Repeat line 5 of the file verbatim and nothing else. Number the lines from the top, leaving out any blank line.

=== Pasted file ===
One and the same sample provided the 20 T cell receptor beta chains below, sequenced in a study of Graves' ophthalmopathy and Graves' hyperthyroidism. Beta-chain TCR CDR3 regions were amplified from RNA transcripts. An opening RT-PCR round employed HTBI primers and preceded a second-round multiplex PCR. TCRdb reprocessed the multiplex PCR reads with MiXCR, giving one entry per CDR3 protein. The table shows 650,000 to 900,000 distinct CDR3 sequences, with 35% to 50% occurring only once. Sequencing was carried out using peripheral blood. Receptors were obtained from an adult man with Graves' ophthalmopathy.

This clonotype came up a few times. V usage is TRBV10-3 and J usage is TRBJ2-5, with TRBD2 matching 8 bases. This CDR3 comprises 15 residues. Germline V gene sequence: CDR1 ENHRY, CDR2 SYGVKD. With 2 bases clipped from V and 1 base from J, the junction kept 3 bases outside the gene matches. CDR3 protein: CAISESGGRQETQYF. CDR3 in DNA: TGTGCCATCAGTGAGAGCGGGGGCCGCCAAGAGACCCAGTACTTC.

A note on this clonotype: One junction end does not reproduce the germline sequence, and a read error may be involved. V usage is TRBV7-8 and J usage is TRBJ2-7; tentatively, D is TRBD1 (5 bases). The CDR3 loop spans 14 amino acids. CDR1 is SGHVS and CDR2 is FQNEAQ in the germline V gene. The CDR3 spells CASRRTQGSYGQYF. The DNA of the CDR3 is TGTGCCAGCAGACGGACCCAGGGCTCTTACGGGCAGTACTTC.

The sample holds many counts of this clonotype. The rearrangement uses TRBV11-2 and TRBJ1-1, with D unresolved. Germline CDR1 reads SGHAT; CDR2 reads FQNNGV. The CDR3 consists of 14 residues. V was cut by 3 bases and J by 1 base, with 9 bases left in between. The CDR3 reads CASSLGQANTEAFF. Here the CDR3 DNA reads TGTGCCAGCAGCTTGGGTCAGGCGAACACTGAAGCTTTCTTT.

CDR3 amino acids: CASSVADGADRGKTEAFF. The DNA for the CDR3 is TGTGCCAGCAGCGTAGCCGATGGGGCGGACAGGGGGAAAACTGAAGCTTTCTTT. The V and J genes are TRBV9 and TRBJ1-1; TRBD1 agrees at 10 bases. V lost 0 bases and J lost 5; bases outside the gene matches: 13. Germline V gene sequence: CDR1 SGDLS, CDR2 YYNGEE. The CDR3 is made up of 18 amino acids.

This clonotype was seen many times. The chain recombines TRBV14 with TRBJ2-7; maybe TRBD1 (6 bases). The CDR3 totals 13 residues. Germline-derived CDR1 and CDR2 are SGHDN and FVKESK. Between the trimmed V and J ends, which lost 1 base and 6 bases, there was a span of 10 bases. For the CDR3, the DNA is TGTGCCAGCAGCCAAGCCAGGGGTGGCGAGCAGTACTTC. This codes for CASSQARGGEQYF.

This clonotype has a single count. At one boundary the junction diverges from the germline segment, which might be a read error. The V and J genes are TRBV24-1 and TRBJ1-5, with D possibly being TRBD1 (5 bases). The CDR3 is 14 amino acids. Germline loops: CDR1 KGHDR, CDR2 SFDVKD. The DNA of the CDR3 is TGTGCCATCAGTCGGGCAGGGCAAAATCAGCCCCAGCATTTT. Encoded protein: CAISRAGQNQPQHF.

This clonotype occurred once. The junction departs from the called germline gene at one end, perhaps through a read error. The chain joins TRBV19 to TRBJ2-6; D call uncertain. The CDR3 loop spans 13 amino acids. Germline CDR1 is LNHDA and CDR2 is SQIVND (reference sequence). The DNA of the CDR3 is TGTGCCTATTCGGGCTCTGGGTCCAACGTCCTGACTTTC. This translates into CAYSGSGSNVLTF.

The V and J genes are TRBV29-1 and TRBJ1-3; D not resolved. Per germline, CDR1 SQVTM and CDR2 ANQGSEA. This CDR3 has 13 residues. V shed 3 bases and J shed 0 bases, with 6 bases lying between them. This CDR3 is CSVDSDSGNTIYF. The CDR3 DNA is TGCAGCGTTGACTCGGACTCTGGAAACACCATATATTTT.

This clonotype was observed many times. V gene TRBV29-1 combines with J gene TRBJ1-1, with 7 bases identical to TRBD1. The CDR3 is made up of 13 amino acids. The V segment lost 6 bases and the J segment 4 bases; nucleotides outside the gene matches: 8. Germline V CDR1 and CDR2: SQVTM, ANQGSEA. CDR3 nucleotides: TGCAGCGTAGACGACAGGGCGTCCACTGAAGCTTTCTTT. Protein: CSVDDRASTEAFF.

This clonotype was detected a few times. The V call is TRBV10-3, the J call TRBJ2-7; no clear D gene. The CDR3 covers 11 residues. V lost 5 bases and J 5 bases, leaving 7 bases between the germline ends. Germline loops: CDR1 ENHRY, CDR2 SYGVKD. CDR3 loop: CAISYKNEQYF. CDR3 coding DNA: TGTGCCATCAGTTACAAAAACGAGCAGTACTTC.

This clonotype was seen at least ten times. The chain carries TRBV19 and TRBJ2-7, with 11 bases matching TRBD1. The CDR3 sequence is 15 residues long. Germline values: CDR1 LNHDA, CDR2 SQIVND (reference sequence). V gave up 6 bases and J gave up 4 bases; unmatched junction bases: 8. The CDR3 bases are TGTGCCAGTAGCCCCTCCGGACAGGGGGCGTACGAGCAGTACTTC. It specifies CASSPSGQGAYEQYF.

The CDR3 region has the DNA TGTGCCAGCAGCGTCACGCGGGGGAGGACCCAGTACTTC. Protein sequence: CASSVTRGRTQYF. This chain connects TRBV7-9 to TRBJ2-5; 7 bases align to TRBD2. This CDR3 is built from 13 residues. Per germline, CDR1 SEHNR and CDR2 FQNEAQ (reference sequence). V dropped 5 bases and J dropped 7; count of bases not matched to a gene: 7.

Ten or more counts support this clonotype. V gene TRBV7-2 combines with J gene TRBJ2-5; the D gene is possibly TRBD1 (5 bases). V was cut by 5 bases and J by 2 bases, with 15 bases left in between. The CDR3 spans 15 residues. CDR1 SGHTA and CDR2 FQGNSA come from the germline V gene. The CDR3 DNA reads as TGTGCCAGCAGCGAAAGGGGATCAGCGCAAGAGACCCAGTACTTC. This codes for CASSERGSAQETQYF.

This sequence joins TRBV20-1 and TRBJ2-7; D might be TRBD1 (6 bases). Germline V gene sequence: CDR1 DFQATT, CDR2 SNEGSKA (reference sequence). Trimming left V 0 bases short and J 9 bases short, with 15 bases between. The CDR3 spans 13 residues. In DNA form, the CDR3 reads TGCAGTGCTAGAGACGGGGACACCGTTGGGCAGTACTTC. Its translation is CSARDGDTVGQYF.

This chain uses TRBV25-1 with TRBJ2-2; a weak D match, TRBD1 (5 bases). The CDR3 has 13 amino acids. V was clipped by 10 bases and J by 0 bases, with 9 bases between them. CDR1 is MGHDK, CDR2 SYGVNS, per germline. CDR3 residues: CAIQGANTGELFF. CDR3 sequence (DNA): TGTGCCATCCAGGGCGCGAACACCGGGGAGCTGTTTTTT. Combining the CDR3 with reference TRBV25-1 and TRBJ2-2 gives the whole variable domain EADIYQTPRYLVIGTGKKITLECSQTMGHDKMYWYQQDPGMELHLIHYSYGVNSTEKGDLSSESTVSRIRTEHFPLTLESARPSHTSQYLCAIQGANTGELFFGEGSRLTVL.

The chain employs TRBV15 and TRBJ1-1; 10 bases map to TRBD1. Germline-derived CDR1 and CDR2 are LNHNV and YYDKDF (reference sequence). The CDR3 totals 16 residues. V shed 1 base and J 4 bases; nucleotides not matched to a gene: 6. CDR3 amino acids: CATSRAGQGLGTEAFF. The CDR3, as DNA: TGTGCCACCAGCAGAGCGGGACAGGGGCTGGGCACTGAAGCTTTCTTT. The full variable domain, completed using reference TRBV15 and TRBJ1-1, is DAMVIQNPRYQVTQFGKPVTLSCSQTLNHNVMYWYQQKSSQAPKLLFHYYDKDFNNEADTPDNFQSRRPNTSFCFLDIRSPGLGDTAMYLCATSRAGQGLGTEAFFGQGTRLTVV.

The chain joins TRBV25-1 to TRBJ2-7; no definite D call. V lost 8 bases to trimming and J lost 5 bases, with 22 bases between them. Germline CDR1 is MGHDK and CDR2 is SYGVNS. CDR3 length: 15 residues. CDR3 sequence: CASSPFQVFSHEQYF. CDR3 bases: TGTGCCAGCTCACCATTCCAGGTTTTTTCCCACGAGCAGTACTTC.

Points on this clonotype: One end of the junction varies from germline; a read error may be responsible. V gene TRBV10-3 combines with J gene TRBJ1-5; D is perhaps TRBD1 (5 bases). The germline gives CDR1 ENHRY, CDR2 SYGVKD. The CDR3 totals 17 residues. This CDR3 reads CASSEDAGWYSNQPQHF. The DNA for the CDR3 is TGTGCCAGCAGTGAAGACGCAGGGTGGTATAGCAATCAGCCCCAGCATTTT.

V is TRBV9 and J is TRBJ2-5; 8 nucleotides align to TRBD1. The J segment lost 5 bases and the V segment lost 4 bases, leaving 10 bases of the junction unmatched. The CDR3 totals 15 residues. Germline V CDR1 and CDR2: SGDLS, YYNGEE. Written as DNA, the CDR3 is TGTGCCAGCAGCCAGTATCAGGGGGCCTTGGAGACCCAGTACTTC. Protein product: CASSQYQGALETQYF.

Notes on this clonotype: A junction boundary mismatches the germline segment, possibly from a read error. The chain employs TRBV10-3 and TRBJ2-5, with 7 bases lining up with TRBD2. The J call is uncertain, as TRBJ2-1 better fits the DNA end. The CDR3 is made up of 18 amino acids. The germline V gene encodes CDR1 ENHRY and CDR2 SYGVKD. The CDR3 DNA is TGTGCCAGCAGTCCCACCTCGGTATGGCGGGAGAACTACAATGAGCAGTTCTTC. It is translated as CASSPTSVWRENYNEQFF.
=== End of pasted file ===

CDR3 amino acids: CASSVADGADRGKTEAFF. The DNA for the CDR3 is TGTGCCAGCAGCGTAGCCGATGGGGCGGACAGGGGGAAAACTGAAGCTTTCTTT. The V and J genes are TRBV9 and TRBJ1-1; TRBD1 agrees at 10 bases. V lost 0 bases and J lost 5; bases outside the gene matches: 13. Germline V gene sequence: CDR1 SGDLS, CDR2 YYNGEE. The CDR3 is made up of 18 amino acids.